Skip to main content

Thai Green Curry Paste

"Do you know how to make Thai Green Curry?"

My mom asked me one fine day when we were having dinner.

"Maybe. Why?", I ventured carefully.

"Oh, why don't we make some one of these days?", she chirped happily.

Ever since then, green curry appears weekly on our table every week like clockwork.

In my research into the recipe for the curry paste, I flipped quite a few cookbooks and amazed that some of my cookbook hadn't bothered to include a recipe for it. Certainly not Mark Bittman's How To Cook Everything (yellow edition). It led me to wonder if people do make curry paste still or that has gone the dodo way.

Making curry paste is certain easy if you avoid the true blue way of pounding with mortar and pestal. Just whizz the ingredients in a blender and you will have a raw paste in no time at all.

After that, it is just a matter of frying until you start choking and coughing and crawling your way out of the kitchen to know that the paste is ready. But do a visual check too. It should be a darker shade green than it first started.

This gives a wonderful platform for you to dump just about anything you fancy in it. I prefer to go with asparagus, tomatoes and beef combo. Anything goes, I guess. Almost anything goes.

*****************************

Thai Green Curry Paste

(makes 2/3 cup)

*****************************

1 tsp cumin seeds

1 tsp coriander seeds

1 fresh Thai chilli

1 lemongrass

4 large cloves of garlic

2/3 cup shallot

1 (1-inch) piece ginger

1 tsp salt

3/4 cup cilantro

1 tbsp lime juice

Whizz everything in a blender until finely chopped. Add cooking oil to aid the blending process, if necessary.

Comments

Popular posts from this blog

Post-meditated Pumpkin and Mushroom Soup

I cannot help but notice that recently the trendy words that seem to flood the wellness media always carry words like “self-care”, “meditation”, “gratitude”, and even “mindfulness” has been thrown in for good measure. Yes, all these single-word suggestions sound good. We all need to know how to take our stress level down a few notches at a time when we need to keep our face masks up.  So when I read the news about a nail being found in the pumpkin mushroom soup of an unidentified Asian passenger on board our national carrier bound for Auckland, imagine my dilemma. Should I feel grateful that my previous soups on board were served without any nails? Or should I feel grateful that I could not afford to fly our national carrier often enough to be served soups which might actually have carried nails or other specials in them? As you can see, I am pretty new to this wellness speak and hence very confused about this “gratitude” aspect of the trend.     Like any dutiful social m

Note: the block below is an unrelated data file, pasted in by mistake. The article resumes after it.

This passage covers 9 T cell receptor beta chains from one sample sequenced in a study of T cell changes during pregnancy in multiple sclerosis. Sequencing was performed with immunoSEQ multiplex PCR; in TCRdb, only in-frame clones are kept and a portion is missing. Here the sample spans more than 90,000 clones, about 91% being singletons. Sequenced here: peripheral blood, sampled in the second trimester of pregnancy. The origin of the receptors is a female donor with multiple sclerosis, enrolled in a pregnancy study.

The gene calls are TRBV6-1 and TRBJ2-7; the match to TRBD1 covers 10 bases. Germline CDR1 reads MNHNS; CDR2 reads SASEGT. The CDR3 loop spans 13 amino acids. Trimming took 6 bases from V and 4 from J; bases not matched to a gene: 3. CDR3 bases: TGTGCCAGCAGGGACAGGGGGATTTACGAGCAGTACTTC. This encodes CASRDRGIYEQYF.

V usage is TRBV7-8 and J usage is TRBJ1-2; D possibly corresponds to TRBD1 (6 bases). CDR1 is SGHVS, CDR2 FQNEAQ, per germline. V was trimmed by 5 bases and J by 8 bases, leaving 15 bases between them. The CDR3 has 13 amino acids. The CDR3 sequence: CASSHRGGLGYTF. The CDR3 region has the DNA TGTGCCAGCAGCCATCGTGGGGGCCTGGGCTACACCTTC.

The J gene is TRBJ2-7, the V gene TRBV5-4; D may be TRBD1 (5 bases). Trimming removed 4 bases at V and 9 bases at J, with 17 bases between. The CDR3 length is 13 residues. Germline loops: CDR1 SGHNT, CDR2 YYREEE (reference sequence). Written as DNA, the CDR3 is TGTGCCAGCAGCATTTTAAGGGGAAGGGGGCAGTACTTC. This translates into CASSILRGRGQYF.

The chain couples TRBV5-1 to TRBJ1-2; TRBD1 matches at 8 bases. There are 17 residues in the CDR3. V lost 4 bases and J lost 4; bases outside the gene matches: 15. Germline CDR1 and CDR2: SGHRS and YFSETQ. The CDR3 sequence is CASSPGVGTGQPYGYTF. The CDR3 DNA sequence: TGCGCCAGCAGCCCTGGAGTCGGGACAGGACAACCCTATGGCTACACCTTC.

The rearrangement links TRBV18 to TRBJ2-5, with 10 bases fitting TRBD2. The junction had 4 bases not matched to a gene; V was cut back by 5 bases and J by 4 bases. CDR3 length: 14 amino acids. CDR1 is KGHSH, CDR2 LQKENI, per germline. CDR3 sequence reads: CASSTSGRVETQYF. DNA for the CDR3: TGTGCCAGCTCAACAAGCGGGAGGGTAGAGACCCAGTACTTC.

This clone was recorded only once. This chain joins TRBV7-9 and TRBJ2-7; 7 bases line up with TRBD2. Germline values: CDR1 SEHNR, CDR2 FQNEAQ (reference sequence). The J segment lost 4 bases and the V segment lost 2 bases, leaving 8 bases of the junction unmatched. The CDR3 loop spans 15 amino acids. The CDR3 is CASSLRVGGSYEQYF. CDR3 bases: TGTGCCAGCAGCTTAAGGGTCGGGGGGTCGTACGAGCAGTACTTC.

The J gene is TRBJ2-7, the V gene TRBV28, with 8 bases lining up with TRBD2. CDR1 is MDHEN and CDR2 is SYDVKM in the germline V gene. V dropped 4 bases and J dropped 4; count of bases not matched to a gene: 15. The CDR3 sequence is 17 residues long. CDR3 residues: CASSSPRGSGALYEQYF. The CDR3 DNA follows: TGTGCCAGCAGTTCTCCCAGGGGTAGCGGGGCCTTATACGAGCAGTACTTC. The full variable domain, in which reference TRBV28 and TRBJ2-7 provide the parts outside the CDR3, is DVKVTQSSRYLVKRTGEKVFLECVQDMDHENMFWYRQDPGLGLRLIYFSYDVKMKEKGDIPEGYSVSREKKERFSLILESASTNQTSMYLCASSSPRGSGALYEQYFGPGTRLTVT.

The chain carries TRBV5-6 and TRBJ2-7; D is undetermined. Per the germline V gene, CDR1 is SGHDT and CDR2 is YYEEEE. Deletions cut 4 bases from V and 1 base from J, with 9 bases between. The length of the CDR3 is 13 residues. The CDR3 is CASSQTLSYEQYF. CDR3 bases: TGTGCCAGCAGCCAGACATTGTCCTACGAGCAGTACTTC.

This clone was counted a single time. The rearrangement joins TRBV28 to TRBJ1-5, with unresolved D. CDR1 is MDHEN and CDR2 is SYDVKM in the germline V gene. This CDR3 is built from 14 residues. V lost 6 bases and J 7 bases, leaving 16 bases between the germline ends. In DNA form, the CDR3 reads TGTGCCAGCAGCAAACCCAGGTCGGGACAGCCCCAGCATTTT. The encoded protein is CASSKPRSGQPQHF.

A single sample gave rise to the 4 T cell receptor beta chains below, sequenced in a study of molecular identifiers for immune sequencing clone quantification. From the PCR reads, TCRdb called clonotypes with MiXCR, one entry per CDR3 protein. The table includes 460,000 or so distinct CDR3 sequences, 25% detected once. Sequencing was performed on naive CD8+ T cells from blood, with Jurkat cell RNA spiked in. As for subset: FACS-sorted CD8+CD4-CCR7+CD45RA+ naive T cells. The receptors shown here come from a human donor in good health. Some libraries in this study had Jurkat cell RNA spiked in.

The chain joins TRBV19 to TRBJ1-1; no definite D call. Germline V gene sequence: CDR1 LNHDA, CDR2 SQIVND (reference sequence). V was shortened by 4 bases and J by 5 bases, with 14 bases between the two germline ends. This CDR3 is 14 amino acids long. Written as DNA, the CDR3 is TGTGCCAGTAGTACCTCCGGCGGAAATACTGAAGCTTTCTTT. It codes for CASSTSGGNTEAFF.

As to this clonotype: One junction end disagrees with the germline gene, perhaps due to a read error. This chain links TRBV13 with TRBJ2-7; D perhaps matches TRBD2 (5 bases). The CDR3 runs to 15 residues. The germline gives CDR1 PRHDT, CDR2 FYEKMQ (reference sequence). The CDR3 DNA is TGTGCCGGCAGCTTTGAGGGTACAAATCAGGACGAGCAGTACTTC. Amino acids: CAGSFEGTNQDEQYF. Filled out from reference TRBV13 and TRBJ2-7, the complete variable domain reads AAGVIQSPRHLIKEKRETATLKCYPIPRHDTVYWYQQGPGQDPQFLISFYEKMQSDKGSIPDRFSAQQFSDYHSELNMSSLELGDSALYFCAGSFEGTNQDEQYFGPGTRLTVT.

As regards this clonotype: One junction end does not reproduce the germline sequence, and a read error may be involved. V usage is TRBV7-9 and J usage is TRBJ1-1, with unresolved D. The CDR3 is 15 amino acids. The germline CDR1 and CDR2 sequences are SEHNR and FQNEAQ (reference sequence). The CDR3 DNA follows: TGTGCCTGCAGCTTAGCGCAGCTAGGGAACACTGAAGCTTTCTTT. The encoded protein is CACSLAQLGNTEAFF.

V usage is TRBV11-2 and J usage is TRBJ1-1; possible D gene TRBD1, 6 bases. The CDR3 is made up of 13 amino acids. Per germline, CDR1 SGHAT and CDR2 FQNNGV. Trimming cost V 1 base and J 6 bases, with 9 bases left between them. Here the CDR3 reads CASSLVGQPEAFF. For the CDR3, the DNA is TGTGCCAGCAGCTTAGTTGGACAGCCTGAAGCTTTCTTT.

Rosemary Cuttings

I think I am really bored with life. So bored that I am trying my hands are transplanting my rosemary plant! This is just after I killed by some mint off-shoots recently by transplanting them. I have black fingers, I think. Not that I need another rosemary plant. I am just plain curious why some people here are able to root a cutting from a Cold Storage pack . It sounds so easy that it is absurdly unfair. Maybe it is just my lack of technique and common sense when it comes to plants. Here's a link that I found helpful about transplanting rosemary . Seems that the chances of success for my transplanted rosemary doesn't look high. I didn't dip it in rooting powder (!!??), I transplanted it in medium sized container, and the soil is of highly questionable source (don't ask). Well, if the little fellow didn't make it, you will hear of it here soon.

Comparing Banana Breads

Most of the times, at least for the logical people, baking is the last thing on their minds as who would want their kitchens filled with hot air churning out from the ovens  in the land of eternal summer? If not for  those limp and blackened bananas sitting in their Tupperware coffins, dawdling towards its expiry, I would have happily nodded my head in wholehearted agreement. These banana were long gone their prime time for smoothies but these were ironically the best state to make banana-anything. If my helper was still around, I would have happily asked her to make those arteries-clogging Jemput-Jemput (aka banana fritters), unfortunately, she was not. So I cranked up my oven to 180 degC and got down to work. I have made banana bread many times with the recipe from Joy of Cooking ('97 edition) and was quite happy with it. So when I realised that JOC came up with a 2019 edition, I knew I need to get my paws on it ASAP and try out that version of Banana Bread.  So thanks to